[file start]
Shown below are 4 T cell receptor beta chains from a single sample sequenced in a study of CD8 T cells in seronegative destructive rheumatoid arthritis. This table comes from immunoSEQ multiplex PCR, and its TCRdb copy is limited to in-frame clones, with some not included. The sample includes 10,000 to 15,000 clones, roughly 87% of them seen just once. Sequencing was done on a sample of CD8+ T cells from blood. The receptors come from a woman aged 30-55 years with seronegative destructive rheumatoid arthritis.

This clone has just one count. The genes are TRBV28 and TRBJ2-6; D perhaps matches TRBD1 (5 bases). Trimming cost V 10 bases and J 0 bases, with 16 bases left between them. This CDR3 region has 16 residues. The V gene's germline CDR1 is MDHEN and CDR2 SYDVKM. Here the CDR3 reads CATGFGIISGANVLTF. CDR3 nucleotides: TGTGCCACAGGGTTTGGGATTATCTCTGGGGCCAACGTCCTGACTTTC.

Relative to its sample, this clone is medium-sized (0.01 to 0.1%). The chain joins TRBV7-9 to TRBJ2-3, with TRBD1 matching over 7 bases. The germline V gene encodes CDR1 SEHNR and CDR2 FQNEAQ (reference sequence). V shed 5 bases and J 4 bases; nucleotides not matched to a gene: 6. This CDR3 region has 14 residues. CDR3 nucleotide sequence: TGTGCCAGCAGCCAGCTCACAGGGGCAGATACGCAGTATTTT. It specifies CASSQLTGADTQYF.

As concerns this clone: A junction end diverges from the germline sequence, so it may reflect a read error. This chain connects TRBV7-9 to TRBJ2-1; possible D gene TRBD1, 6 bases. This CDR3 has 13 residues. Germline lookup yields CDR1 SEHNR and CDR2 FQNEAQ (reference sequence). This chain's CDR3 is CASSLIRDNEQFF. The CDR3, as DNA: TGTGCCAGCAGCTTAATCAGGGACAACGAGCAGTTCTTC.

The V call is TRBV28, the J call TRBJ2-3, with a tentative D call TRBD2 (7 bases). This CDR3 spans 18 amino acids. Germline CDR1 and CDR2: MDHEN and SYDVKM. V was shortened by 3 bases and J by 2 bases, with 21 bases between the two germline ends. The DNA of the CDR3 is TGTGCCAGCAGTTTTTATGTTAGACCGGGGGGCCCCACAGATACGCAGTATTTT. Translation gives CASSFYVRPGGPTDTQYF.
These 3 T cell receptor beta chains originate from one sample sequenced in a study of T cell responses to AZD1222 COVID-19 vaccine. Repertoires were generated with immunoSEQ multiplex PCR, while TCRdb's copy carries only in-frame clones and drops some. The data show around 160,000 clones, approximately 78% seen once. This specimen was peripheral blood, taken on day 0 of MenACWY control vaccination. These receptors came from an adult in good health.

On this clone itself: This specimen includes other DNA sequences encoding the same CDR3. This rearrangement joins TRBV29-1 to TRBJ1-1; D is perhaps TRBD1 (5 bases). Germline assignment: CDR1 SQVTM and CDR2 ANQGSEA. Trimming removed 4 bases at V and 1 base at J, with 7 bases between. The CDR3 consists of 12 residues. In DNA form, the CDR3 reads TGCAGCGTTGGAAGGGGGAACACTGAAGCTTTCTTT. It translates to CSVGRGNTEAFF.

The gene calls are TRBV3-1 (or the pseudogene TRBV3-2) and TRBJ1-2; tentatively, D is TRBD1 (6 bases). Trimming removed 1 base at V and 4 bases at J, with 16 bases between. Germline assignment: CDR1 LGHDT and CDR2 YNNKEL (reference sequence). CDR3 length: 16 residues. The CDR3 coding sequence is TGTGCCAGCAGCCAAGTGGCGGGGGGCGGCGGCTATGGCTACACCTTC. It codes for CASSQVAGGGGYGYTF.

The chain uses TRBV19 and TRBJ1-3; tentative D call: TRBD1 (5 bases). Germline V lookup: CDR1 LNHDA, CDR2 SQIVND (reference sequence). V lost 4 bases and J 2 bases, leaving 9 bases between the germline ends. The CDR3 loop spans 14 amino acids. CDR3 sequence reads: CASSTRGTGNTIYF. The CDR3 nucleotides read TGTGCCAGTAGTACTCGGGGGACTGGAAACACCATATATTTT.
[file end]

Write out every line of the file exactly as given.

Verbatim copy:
Shown below are 4 T cell receptor beta chains from a single sample sequenced in a study of CD8 T cells in seronegative destructive rheumatoid arthritis. This table comes from immunoSEQ multiplex PCR, and its TCRdb copy is limited to in-frame clones, with some not included. The sample includes 10,000 to 15,000 clones, roughly 87% of them seen just once. Sequencing was done on a sample of CD8+ T cells from blood. The receptors come from a woman aged 30-55 years with seronegative destructive rheumatoid arthritis.

This clone has just one count. The genes are TRBV28 and TRBJ2-6; D perhaps matches TRBD1 (5 bases). Trimming cost V 10 bases and J 0 bases, with 16 bases left between them. This CDR3 region has 16 residues. The V gene's germline CDR1 is MDHEN and CDR2 SYDVKM. Here the CDR3 reads CATGFGIISGANVLTF. CDR3 nucleotides: TGTGCCACAGGGTTTGGGATTATCTCTGGGGCCAACGTCCTGACTTTC.

Relative to its sample, this clone is medium-sized (0.01 to 0.1%). The chain joins TRBV7-9 to TRBJ2-3, with TRBD1 matching over 7 bases. The germline V gene encodes CDR1 SEHNR and CDR2 FQNEAQ (reference sequence). V shed 5 bases and J 4 bases; nucleotides not matched to a gene: 6. This CDR3 region has 14 residues. CDR3 nucleotide sequence: TGTGCCAGCAGCCAGCTCACAGGGGCAGATACGCAGTATTTT. It specifies CASSQLTGADTQYF.

As concerns this clone: A junction end diverges from the germline sequence, so it may reflect a read error. This chain connects TRBV7-9 to TRBJ2-1; possible D gene TRBD1, 6 bases. This CDR3 has 13 residues. Germline lookup yields CDR1 SEHNR and CDR2 FQNEAQ (reference sequence). This chain's CDR3 is CASSLIRDNEQFF. The CDR3, as DNA: TGTGCCAGCAGCTTAATCAGGGACAACGAGCAGTTCTTC.

The V call is TRBV28, the J call TRBJ2-3, with a tentative D call TRBD2 (7 bases). This CDR3 spans 18 amino acids. Germline CDR1 and CDR2: MDHEN and SYDVKM. V was shortened by 3 bases and J by 2 bases, with 21 bases between the two germline ends. The DNA of the CDR3 is TGTGCCAGCAGTTTTTATGTTAGACCGGGGGGCCCCACAGATACGCAGTATTTT. Translation gives CASSFYVRPGGPTDTQYF.
These 3 T cell receptor beta chains originate from one sample sequenced in a study of T cell responses to AZD1222 COVID-19 vaccine. Repertoires were generated with immunoSEQ multiplex PCR, while TCRdb's copy carries only in-frame clones and drops some. The data show around 160,000 clones, approximately 78% seen once. This specimen was peripheral blood, taken on day 0 of MenACWY control vaccination. These receptors came from an adult in good health.

On this clone itself: This specimen includes other DNA sequences encoding the same CDR3. This rearrangement joins TRBV29-1 to TRBJ1-1; D is perhaps TRBD1 (5 bases). Germline assignment: CDR1 SQVTM and CDR2 ANQGSEA. Trimming removed 4 bases at V and 1 base at J, with 7 bases between. The CDR3 consists of 12 residues. In DNA form, the CDR3 reads TGCAGCGTTGGAAGGGGGAACACTGAAGCTTTCTTT. It translates to CSVGRGNTEAFF.

The gene calls are TRBV3-1 (or the pseudogene TRBV3-2) and TRBJ1-2; tentatively, D is TRBD1 (6 bases). Trimming removed 1 base at V and 4 bases at J, with 16 bases between. Germline assignment: CDR1 LGHDT and CDR2 YNNKEL (reference sequence). CDR3 length: 16 residues. The CDR3 coding sequence is TGTGCCAGCAGCCAAGTGGCGGGGGGCGGCGGCTATGGCTACACCTTC. It codes for CASSQVAGGGGYGYTF.

The chain uses TRBV19 and TRBJ1-3; tentative D call: TRBD1 (5 bases). Germline V lookup: CDR1 LNHDA, CDR2 SQIVND (reference sequence). V lost 4 bases and J 2 bases, leaving 9 bases between the germline ends. The CDR3 loop spans 14 amino acids. CDR3 sequence reads: CASSTRGTGNTIYF. The CDR3 nucleotides read TGTGCCAGTAGTACTCGGGGGACTGGAAACACCATATATTTT.